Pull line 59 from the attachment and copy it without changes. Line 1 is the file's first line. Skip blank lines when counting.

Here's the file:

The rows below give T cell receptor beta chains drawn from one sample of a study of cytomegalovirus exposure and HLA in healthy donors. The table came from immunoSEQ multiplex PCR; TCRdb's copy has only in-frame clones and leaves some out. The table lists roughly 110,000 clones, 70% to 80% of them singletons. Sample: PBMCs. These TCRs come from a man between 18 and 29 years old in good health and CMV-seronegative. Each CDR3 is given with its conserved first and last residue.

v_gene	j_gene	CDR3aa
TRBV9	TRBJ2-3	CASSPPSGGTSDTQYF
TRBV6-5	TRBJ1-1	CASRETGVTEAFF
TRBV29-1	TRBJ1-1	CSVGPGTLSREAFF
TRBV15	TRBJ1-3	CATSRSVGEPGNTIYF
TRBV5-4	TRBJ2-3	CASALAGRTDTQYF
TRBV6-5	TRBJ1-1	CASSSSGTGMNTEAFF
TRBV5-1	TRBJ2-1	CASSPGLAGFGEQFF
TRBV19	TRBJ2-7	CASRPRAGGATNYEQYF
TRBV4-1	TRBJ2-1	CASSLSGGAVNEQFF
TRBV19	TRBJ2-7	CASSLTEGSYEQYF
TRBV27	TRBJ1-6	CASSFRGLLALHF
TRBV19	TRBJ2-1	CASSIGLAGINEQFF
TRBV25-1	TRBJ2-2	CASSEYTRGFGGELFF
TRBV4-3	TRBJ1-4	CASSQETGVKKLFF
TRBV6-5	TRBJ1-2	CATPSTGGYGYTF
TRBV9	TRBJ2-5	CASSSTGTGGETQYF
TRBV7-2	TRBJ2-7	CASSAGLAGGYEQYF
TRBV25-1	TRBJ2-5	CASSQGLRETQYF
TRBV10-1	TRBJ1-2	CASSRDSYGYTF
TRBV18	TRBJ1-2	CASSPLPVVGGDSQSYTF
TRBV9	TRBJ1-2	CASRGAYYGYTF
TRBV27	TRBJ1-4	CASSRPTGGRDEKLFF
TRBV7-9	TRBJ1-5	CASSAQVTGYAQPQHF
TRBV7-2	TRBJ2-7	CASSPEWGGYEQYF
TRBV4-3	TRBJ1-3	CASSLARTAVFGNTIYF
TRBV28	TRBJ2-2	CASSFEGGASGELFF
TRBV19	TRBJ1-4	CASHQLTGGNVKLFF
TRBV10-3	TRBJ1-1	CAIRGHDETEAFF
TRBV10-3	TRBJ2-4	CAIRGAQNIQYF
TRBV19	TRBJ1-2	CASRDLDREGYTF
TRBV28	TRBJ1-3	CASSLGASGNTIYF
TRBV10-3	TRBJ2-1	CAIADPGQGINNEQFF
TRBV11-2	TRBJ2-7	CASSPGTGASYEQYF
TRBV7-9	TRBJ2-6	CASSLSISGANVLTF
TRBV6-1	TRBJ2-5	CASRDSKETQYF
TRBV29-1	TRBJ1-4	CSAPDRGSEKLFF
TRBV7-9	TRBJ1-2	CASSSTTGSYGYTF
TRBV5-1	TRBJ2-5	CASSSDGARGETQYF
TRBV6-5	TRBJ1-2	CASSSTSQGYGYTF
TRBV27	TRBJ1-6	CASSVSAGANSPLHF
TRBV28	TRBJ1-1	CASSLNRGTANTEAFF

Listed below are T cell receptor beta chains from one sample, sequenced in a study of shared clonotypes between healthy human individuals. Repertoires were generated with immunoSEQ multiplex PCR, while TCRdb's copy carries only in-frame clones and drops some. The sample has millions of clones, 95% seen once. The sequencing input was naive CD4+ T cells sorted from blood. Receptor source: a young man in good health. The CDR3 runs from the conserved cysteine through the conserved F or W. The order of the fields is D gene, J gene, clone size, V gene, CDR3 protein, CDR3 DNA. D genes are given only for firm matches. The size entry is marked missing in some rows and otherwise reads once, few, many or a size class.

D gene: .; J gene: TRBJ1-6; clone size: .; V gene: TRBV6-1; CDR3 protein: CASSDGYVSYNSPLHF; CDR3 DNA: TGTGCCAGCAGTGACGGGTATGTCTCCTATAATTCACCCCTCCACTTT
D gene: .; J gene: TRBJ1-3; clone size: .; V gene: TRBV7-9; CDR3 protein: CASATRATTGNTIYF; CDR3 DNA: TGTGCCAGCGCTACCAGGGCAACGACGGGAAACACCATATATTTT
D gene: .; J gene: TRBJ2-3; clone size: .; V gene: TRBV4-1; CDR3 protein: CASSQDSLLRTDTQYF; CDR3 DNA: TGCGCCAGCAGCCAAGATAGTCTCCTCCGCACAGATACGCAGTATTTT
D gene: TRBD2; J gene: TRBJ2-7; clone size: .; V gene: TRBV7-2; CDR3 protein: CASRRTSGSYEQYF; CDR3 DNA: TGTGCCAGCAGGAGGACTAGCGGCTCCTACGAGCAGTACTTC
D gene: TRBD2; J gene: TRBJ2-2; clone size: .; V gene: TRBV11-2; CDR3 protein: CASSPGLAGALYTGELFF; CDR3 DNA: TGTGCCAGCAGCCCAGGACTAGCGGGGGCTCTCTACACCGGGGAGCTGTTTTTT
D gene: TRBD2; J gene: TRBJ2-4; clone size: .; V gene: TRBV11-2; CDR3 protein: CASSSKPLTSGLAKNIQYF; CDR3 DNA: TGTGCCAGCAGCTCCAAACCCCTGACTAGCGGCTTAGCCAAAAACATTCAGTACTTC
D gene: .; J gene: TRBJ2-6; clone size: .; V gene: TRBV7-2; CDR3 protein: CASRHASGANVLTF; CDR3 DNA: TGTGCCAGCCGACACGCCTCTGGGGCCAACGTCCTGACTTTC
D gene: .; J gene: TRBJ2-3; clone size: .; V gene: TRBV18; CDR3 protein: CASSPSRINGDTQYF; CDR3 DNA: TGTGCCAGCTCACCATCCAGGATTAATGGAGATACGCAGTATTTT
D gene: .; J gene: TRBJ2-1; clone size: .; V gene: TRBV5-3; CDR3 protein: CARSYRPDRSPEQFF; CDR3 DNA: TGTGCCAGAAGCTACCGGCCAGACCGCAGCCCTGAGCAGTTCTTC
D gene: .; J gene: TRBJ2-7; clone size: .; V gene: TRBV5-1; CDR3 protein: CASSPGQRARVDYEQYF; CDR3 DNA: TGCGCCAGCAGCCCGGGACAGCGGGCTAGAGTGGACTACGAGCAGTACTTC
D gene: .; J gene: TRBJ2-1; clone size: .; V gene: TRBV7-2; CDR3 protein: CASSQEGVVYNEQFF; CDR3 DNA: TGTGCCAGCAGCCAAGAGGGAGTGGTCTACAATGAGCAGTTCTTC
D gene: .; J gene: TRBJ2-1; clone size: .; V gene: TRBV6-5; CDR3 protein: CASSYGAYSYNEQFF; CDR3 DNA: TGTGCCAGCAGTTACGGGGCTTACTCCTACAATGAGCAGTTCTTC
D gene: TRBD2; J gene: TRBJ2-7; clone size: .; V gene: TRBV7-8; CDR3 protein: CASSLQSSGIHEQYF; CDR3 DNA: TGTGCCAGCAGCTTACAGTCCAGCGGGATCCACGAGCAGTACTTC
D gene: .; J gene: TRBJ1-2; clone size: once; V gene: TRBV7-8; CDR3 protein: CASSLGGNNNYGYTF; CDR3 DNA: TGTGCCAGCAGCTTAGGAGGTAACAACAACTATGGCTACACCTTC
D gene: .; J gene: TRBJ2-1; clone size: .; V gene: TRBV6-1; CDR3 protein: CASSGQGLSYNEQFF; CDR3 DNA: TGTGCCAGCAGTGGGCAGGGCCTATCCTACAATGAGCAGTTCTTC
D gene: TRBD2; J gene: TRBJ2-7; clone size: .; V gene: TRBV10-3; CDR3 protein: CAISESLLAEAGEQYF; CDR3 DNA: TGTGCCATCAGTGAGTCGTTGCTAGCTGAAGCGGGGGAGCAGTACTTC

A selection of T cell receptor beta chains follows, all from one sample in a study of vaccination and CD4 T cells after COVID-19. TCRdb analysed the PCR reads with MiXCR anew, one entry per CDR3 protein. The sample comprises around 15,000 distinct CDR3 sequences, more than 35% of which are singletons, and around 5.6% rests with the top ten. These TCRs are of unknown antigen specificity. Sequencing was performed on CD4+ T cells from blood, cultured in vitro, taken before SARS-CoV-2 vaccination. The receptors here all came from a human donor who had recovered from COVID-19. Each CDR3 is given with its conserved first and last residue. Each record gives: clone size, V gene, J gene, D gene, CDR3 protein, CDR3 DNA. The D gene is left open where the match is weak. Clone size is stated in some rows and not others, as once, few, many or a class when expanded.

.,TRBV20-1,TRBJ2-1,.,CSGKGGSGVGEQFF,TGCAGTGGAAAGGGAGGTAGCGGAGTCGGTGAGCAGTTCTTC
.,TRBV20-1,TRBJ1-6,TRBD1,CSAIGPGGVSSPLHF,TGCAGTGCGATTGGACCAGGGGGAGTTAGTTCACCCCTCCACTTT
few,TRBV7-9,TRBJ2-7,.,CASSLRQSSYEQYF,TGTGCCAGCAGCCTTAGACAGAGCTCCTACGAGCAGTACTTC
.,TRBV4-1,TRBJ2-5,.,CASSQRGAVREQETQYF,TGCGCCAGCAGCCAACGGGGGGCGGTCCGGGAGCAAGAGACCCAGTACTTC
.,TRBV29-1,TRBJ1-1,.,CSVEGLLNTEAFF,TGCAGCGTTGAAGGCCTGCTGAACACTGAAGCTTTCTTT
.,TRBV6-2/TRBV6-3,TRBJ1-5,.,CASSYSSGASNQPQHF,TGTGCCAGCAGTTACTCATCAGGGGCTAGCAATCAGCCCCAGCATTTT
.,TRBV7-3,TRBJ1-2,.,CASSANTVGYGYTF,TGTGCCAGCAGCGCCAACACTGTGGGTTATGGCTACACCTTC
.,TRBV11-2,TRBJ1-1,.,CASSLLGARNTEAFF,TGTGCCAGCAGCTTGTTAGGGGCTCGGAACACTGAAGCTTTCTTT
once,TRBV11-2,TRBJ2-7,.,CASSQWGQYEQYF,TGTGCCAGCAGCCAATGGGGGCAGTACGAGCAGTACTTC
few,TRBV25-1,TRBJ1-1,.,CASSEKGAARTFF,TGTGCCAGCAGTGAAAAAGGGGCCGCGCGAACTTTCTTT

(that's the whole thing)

D gene: .; J gene: TRBJ2-1; clone size: .; V gene: TRBV6-1; CDR3 protein: CASSGQGLSYNEQFF; CDR3 DNA: TGTGCCAGCAGTGGGCAGGGCCTATCCTACAATGAGCAGTTCTTC